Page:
Grim new details have emerged in the case of former NFL player Phillip Adams, who shot and killed five people in Rock Hill, South Carolina on Wednesday before turning the gun on himself.
“The last 22 hours have been very busy,” a spokesperson for the York County Sheriff’s Office said during a press conference.
Sheriff Kevin Tolson started out by reading a statement from three of the victims’ families which acknowledged the community’s “outpouring of heartbreak, shock, grief and support.”
“We have probably more questions than what you do about this case right now,” the sheriff said to the assembled media.
“That is a question we are probing as we speak,” Tolson said as to the apparent motive for the six-fold murder-suicide.
The bulk of the press conference was taken up by two 911 calls.
A business owner said two of his HVAC technicians had been shot and called him. One of those technicians, Robert Shook, was the sole survivor of the believed-to-be-football-inspired massacre.
“I need to get an ambulance, and marshals I guess heading toward an address in Rock Hill,” the man says before describing the scene the victims he’s aware of on the scene.
“My technician literally called me 30 seconds ago,” the man says at one point.
The 911 operator repeatedly asks for more details but the man is understandably lacking about the particulars of the grisly incident.
“One’s down,” the man says when asked a general question about additional information.
“One is not moving; one is non-responsive,” when asked a specific question about the technicians’ health status. “The other is talking slurred. And I think he’s been shot in the face or the head or something because he can’t talk. He just keeps saying ‘I’ve been shot, I’ve been shot, call 911, please call 911’ and that’s all he’s been saying.”
The technician who died, James Lewis, 39, was a single father of three.
The other victims were Dr. Robert Lesslie, 70, his wife, Barbara Lesslie, 69, and their grandchildren Adah and Noah Lesslie, ages 9 and 5.
“I think we’ve had some trouble at 4456 Marshall Road,” another man says on a separate call.
“What’s going on on Marshall Road?” a second 911 operator asks.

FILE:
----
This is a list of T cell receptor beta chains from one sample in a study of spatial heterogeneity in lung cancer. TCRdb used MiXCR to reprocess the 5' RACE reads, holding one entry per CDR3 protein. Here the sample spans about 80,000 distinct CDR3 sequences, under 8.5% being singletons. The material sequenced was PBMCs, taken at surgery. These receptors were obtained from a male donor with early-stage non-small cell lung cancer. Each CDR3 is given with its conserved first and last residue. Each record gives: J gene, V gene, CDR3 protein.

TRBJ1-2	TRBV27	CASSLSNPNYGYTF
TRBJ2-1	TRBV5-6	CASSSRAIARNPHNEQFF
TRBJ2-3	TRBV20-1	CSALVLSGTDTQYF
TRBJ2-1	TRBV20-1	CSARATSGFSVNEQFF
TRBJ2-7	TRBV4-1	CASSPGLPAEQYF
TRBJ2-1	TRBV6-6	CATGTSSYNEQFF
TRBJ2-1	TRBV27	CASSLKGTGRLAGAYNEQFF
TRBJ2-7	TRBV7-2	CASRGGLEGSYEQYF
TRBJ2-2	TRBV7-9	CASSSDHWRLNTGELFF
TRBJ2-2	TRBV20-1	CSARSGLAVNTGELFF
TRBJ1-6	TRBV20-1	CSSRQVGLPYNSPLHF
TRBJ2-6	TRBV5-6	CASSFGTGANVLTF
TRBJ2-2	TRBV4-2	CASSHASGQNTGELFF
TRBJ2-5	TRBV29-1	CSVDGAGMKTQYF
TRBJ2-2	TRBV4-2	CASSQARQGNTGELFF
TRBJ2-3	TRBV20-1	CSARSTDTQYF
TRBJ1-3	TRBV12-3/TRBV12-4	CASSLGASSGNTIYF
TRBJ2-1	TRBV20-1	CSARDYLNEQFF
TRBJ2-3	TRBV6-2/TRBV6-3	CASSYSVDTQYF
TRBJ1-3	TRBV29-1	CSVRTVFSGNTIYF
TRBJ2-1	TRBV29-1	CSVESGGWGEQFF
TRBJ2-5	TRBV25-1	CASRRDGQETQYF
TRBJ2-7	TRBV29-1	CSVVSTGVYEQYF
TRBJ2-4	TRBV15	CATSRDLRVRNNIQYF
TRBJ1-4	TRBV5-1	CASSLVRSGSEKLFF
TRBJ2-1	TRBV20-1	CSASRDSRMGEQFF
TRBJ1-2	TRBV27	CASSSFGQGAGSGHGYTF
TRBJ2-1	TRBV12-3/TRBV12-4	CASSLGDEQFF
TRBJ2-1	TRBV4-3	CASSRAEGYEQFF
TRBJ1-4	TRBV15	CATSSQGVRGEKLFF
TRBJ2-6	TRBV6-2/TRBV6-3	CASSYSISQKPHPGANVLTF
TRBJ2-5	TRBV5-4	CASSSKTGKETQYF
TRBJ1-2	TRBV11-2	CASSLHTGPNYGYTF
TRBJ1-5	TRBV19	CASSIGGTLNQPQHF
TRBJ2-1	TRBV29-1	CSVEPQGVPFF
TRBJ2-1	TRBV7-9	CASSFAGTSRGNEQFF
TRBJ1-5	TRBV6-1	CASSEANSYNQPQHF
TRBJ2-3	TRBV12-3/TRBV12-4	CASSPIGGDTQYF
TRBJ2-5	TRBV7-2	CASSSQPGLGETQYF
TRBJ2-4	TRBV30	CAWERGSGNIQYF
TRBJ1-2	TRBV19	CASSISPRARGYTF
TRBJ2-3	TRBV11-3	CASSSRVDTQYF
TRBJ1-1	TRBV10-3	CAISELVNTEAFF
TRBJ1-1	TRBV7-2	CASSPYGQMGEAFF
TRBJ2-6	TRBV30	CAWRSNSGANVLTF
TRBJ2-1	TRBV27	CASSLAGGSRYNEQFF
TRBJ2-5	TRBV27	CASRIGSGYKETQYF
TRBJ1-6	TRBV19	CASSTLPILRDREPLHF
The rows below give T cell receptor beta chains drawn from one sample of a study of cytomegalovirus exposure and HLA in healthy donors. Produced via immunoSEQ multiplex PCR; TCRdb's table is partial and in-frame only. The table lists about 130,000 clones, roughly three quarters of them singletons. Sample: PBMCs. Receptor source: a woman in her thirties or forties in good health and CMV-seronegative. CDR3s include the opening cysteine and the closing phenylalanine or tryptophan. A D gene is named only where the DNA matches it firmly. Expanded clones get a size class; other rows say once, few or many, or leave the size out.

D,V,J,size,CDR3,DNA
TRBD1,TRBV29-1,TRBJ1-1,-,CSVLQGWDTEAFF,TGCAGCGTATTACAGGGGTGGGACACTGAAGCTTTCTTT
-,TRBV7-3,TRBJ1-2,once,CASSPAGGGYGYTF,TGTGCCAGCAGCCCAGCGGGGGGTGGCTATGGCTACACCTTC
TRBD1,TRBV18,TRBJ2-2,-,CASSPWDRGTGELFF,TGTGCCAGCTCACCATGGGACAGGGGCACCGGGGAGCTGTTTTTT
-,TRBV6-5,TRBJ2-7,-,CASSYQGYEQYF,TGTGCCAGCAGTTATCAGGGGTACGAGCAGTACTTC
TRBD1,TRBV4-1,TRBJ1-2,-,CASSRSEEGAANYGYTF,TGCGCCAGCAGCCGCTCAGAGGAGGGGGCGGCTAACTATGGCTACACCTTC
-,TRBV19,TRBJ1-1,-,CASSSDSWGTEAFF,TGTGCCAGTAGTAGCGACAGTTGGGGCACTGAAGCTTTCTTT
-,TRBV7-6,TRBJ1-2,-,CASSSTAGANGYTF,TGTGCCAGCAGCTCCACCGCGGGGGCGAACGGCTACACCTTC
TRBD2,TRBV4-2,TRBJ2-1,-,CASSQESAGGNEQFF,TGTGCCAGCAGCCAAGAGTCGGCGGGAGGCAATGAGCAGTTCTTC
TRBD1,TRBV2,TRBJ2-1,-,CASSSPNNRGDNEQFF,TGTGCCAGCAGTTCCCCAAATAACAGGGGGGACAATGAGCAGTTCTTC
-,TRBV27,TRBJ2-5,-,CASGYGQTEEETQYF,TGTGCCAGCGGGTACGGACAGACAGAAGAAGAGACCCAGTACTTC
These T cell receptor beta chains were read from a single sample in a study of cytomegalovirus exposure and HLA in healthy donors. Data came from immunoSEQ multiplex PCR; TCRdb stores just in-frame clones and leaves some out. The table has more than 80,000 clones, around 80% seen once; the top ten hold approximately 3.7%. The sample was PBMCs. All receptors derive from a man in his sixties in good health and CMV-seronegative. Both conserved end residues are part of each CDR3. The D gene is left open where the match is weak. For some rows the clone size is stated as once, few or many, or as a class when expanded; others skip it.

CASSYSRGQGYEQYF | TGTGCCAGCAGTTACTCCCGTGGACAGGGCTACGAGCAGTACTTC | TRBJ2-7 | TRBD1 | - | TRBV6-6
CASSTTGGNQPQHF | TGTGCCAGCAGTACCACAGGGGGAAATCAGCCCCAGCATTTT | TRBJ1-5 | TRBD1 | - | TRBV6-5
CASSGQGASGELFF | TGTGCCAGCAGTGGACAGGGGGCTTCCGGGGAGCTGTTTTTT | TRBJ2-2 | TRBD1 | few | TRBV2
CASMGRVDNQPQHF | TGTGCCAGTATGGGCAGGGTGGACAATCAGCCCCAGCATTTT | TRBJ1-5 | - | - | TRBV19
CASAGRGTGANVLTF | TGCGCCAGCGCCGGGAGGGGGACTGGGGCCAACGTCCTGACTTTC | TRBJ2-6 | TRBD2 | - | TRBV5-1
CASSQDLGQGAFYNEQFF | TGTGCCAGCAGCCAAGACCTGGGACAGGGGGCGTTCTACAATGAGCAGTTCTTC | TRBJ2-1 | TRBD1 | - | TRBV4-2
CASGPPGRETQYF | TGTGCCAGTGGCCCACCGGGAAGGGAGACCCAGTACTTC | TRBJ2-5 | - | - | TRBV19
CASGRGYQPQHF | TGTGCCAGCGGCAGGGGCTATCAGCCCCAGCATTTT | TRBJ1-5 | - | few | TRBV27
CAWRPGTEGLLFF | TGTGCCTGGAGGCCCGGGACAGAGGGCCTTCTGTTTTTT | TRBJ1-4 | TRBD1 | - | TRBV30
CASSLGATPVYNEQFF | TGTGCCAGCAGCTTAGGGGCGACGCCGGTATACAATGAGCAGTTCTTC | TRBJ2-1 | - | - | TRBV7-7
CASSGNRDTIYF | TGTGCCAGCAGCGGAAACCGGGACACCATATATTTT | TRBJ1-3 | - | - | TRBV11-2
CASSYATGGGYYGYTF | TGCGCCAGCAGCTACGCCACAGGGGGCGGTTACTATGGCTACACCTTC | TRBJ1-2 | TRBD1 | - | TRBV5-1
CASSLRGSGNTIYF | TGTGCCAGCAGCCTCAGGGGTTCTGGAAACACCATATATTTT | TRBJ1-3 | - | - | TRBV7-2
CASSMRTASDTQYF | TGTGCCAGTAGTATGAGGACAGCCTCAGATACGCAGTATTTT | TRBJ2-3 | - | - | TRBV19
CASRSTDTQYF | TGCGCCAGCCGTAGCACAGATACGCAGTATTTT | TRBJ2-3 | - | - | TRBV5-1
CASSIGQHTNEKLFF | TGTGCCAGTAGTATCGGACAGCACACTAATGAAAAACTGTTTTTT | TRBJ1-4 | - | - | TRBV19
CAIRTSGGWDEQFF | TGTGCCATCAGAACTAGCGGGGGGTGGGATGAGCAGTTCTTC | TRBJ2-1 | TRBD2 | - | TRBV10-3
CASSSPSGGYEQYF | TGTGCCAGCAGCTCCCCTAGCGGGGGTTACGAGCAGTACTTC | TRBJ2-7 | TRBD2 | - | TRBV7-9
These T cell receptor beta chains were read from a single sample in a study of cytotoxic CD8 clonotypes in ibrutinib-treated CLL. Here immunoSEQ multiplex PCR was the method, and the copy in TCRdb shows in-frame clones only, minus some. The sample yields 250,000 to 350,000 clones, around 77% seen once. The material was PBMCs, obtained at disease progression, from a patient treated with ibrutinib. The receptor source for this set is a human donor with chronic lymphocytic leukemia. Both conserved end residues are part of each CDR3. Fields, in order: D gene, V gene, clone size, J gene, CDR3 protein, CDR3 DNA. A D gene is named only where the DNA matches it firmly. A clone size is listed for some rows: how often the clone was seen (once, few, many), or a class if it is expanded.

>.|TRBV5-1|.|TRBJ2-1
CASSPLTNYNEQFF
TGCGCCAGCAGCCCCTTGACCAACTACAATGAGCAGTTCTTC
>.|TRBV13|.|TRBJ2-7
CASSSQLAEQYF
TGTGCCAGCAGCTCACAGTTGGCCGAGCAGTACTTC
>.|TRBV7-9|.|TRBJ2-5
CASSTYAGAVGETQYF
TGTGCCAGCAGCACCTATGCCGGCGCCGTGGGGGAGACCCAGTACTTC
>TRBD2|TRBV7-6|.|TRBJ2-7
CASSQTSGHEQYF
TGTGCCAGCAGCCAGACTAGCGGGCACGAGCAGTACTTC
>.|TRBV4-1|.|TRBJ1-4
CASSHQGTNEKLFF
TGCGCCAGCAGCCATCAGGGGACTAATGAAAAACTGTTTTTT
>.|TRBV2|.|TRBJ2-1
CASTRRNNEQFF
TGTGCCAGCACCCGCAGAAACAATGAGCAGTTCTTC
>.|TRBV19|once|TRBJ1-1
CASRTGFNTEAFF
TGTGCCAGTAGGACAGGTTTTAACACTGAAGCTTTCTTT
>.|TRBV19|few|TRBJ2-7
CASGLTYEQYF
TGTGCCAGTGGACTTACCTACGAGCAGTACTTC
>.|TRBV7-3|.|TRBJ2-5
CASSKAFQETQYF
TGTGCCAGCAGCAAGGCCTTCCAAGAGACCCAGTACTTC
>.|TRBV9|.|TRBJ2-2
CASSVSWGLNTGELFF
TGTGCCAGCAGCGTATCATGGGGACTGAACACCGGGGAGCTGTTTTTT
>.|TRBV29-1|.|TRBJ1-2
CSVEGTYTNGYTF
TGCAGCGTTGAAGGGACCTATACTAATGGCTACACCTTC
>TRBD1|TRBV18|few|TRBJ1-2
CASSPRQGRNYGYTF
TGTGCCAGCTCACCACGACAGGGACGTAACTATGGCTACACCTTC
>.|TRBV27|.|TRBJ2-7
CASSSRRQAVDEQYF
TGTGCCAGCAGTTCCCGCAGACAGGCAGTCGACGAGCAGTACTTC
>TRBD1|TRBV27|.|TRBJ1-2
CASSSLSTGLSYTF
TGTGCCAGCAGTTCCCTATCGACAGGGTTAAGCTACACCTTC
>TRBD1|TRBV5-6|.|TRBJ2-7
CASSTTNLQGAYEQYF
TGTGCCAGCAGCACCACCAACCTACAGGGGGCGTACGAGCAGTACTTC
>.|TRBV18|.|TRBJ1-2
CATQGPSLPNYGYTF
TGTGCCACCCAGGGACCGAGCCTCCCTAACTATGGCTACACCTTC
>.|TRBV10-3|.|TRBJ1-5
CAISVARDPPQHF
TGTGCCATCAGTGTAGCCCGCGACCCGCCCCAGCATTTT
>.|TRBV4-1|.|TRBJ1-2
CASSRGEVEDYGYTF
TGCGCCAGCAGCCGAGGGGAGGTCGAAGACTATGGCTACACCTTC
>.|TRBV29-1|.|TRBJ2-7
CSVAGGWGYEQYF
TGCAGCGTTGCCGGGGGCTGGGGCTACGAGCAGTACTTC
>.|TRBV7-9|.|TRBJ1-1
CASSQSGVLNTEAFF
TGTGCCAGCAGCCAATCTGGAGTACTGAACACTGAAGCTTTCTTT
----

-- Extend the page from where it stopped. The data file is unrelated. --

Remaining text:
“I think there’s been a bad shooting, maybe four people,” the man replies. “I was cutting grass out in the yard when I heard the shots.”
“How many shots did you hear?” the operator inquires.
“About 20,” the man says. “It’s automatic. I think there’s two outside. Two workers outside. There’s Miss Leslie on the inside of the house.”
The operator then asks for the caller’s location.
“I own the property but I’m away from the house because the guy walked out of the house. It was – I’m quite sure, I seen it from a distance – it looked like a black guy in black clothes carrying something red outside of the house.”
“Don’t go over to the house,” the operator implores when the second caller expresses his fear.
Eight minutes after those calls were made, the first sheriff’s deputies arrived, according to the sheriff’s office.
“It’s a large area and we began to assist the victims that we encountered,” Tolson said.
After that, a team was put together to clear the house, the sheriff said.
“Once we cleared the home, we found Dr. Robert Lesslie and his wife Barbara and their two children in a room in the back of the house all deceased with gun shot wounds,” Tolson noted.
Police said they quickly developed Adams as a suspect based on evidence that he left at the Lesslie home.
Adams later killed himself during something of a standoff at his parents’ nearby home where he retreated after the slayings. Adams’ parents were unaware of what their son had just done, Tolson said, and the last they knew he was alive but alone and isolated.
Police said they attempted to coax him out of the house but were unable to do so and that the former NFL journeyman killed himself initially unbeknownst to authorities.
“We did not hear any gunshots,” Tolson said. “We did try to negotiate and get him out of the room that he was in. We did not receive what we believed to be an adequate response.”
Alonzo Adams, the killer’s father, told local NBC affiliate WIS-TV that he believes his son’s vocation was responsible for the violent and deadly rampage.
“He was a good kid, he was a good kid,” the elder Adams said during an interview. “I think the football messed him up. You know, I don’t think he ever did anybody any harm.”
[image via screengrab/York County Sheriff’s Office/Facebook]
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